About 80,000 miles into Apollo 8’s trip to the Moon, commander Frank Borman became ill, a surprise to his crewmates and to NASA, since Borman had never been sick during any of his flights as a test pilot, fighter pilot, or astronaut. As Borman vomited and experienced diarrhea, crewmate Bill Anders thought it best to radio Houston and report on Borman’s illness. As commander, Borman vetoed the idea – if NASA found out he was sick, meddling doctors might order the flight terminated and order Apollo 8 back home, and Borman wasn’t about to risk that. As he began to improve, a compromise was struck – Anders would send a private message that only NASA, not the public, could hear, reporting on Borman’s condition and seeking a possible treatment. When NASA brass heard it, they seriously considered ending the Apollo 8 mission. It never came to that, but Borman’s son, Fred, had an opinion about what would have happened if Apollo 8 had been ordered home. “Even if my dad had suffered a heart attack and was lying paralyzed in the spacecraft, he would have ordered his crewmates to continue the mission. That was my dad.”
Most astronauts from the Mercury, Gemini, and Apollo eras were selected from among America’s finest test and fighter pilots. In addition to brilliant flying skills, these men often seemed to possess another, more ethereal quality – they didn’t dwell much on failure. That must have been a nice benefit to NASA, as space flight was new and unlikely to be perfect. And it was proved out soon enough when Apollo 1 astronauts Gus Grissom, Ed White, and Roger Chaffee perished in a fire on the launch pad during a training exercise. The accident devastated astronauts and NASA management, and for a time it put the brakes on the American space program. But it didn’t change the outlook of many. Frank Borman told Congress, which was investigating the accident, “Let’s stop the witch hunt and get on with it.” And Apollo 14 astronaut Edgar Mitchell summed it up for many astronauts when he later said, “It wasn’t surprising that there were accidents like on Apollo 1 – those were just the hazards of exploration, as we saw it. We went ahead anyway, because that was the name of the game.”
Apollo astronauts trained relentlessly in a command module simulator, an Earth-based model of the Apollo spacecraft they would take to the Moon. The machines were highly accurate mock-ups of the real thing, their cabins outfitted with working versions of every switch, lever, dial, and readout the astronauts would use on their lunar journey. Leading a team of instructors was the Simulation Supervisor, or SimSup. Again and again, the SimSup would unleash an arsenal of emergencies, failures, malfunctions, and conflicts into the simulation, the more catastrophic the better. Often, the crew “died” trying to work its way out of these situations. But the training continued, until repetition began to groove instinct into the astronauts and ground crew alike, and dying helped the men learn to survive.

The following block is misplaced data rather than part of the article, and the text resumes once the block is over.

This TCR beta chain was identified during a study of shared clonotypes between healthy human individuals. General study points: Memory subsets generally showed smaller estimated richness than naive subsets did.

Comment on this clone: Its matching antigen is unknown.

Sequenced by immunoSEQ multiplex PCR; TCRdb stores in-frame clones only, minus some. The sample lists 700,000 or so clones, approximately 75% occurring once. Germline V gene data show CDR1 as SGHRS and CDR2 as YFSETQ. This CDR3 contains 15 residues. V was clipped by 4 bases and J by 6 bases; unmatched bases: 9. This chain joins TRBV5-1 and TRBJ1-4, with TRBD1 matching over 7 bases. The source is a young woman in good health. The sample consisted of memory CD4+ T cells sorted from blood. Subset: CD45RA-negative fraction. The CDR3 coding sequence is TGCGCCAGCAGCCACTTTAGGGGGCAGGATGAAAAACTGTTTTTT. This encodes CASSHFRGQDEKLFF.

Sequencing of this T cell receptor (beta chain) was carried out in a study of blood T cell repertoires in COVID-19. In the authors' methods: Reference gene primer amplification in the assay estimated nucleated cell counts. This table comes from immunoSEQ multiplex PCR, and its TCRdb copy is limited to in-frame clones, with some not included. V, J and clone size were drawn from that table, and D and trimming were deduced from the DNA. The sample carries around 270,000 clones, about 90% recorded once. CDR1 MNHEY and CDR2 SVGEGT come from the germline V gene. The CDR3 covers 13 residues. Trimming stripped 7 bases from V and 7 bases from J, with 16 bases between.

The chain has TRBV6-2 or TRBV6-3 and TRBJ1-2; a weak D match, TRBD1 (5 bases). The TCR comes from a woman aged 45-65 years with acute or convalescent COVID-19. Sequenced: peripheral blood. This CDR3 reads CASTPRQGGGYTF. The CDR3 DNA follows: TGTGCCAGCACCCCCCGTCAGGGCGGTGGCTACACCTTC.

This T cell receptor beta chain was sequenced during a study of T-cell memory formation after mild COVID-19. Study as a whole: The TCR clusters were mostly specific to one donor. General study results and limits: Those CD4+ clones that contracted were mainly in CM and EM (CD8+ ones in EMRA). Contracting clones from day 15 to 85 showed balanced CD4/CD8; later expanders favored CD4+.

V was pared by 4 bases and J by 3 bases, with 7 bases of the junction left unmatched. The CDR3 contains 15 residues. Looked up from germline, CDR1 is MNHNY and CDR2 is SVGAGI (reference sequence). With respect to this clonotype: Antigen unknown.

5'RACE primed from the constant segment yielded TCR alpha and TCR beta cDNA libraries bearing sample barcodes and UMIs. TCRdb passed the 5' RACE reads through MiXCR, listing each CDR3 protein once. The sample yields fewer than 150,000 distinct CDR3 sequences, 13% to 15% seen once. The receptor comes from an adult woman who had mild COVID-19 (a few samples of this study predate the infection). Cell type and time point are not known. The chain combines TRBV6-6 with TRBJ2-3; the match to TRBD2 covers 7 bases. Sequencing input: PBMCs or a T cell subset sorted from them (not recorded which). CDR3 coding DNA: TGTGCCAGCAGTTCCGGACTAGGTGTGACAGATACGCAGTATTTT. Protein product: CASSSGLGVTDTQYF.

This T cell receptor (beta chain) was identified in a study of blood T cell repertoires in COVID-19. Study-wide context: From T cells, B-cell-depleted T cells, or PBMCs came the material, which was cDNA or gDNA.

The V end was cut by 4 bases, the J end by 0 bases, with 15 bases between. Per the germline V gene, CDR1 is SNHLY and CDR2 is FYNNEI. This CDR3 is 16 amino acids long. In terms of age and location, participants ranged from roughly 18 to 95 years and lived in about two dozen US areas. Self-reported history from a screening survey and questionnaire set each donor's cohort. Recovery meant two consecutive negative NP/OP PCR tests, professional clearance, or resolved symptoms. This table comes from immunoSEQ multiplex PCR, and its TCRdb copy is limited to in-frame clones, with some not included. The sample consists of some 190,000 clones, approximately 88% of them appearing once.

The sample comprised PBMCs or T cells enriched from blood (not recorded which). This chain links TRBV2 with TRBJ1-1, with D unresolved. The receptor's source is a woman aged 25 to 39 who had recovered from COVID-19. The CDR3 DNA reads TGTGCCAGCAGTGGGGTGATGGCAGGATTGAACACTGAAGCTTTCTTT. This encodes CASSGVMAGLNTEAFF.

The Apollo missions didn’t just take the first human beings to the Moon, they also gave those humans a perspective on Earth no one before had been privileged to experience. “We see the Earth now, almost as a disk,” radioed Frank Borman to Houston, as Apollo 8 moved away at nearly 20,000 miles per hour. Until then, astronauts had never seen Earth as a whole. Not long after, Earth appeared about the size of a softball to the Apollo 8 crew. It was then that things started looking odd to Bill Anders – thinks weren’t where they were supposed to be, shapes didn’t belong. And then it hit him – there was no up or down in space, or even in the universe. Just because the globes in his grade school classrooms showed Antarctica at Earth’s bottom didn’t mean it would look that way from space. Turning himself upside down, he now understood the continents, the hemispheres, and the shape of a world he’d seen only one way until now.
For more on the Apollo 8 mission and how astronauts think, check out my new book Rocket Men: The Daring Odyssey of Apollo 8 and the Astronauts Who Made Man’s First Journey to the Moon